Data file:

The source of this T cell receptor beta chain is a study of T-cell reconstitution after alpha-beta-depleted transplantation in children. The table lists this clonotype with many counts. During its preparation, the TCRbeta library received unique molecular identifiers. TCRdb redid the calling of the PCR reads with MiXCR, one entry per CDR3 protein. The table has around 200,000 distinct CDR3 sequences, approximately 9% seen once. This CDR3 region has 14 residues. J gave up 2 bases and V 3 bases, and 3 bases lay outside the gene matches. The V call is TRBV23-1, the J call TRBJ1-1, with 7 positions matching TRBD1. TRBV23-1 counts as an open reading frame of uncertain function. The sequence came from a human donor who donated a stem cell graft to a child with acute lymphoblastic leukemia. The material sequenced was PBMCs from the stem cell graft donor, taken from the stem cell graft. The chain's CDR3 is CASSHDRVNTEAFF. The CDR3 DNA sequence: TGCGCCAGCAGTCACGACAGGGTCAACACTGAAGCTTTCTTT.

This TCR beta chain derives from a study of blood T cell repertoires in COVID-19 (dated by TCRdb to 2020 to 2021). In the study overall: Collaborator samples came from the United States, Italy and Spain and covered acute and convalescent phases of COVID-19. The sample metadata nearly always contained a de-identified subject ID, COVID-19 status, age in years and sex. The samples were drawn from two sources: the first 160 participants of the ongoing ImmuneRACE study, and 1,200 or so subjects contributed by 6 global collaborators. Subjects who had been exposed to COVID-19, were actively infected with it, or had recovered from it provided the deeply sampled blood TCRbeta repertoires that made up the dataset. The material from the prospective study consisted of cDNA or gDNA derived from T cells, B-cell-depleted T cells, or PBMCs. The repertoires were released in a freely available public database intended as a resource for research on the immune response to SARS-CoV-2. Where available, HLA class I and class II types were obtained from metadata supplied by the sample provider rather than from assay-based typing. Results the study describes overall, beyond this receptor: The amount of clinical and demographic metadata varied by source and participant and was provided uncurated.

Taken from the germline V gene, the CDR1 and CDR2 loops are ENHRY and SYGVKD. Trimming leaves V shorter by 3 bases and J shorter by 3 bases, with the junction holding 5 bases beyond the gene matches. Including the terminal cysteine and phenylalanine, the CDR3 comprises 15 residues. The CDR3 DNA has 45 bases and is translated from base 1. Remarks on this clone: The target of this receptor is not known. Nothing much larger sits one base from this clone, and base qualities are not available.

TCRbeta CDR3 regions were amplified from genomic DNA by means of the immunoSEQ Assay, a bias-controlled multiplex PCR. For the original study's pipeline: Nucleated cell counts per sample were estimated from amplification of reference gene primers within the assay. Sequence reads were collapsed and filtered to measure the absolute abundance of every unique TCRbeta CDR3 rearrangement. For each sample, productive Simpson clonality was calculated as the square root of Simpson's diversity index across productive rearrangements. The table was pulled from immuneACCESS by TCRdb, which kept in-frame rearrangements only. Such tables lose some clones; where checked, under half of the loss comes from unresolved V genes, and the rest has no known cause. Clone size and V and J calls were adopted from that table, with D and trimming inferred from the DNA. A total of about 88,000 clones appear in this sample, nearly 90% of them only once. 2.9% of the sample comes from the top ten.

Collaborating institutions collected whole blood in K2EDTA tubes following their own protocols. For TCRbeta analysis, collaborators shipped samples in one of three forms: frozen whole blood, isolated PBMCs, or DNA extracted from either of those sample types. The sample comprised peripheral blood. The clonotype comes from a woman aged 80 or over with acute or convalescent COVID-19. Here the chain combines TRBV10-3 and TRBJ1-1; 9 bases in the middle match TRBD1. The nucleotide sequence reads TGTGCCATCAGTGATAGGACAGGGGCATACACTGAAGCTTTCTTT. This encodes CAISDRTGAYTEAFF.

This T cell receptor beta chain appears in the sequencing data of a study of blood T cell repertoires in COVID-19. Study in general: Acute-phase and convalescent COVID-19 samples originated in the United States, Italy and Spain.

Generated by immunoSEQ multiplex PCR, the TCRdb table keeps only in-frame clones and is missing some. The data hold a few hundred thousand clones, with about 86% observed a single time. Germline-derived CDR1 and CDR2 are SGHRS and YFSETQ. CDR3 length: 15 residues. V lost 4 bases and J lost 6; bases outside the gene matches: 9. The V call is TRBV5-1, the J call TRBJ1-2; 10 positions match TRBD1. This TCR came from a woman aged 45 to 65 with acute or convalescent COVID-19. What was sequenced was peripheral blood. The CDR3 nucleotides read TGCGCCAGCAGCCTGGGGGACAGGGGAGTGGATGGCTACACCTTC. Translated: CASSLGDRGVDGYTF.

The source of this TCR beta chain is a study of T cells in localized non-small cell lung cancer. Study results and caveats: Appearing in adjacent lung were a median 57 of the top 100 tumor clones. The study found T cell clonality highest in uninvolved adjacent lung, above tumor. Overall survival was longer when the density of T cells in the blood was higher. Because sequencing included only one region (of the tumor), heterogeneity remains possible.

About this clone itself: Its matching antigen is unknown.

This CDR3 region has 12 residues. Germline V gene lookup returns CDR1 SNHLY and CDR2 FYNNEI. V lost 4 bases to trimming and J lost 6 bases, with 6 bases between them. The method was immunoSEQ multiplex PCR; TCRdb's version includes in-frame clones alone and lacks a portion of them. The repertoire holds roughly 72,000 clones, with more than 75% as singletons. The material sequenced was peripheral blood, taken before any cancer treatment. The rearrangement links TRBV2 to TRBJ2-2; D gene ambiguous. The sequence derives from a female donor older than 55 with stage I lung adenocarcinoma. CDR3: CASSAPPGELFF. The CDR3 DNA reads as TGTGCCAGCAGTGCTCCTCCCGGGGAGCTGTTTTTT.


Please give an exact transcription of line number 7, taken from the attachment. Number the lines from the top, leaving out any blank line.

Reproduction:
Generated by immunoSEQ multiplex PCR, the TCRdb table keeps only in-frame clones and is missing some. The data hold a few hundred thousand clones, with about 86% observed a single time. Germline-derived CDR1 and CDR2 are SGHRS and YFSETQ. CDR3 length: 15 residues. V lost 4 bases and J lost 6; bases outside the gene matches: 9. The V call is TRBV5-1, the J call TRBJ1-2; 10 positions match TRBD1. This TCR came from a woman aged 45 to 65 with acute or convalescent COVID-19. What was sequenced was peripheral blood. The CDR3 nucleotides read TGCGCCAGCAGCCTGGGGGACAGGGGAGTGGATGGCTACACCTTC. Translated: CASSLGDRGVDGYTF.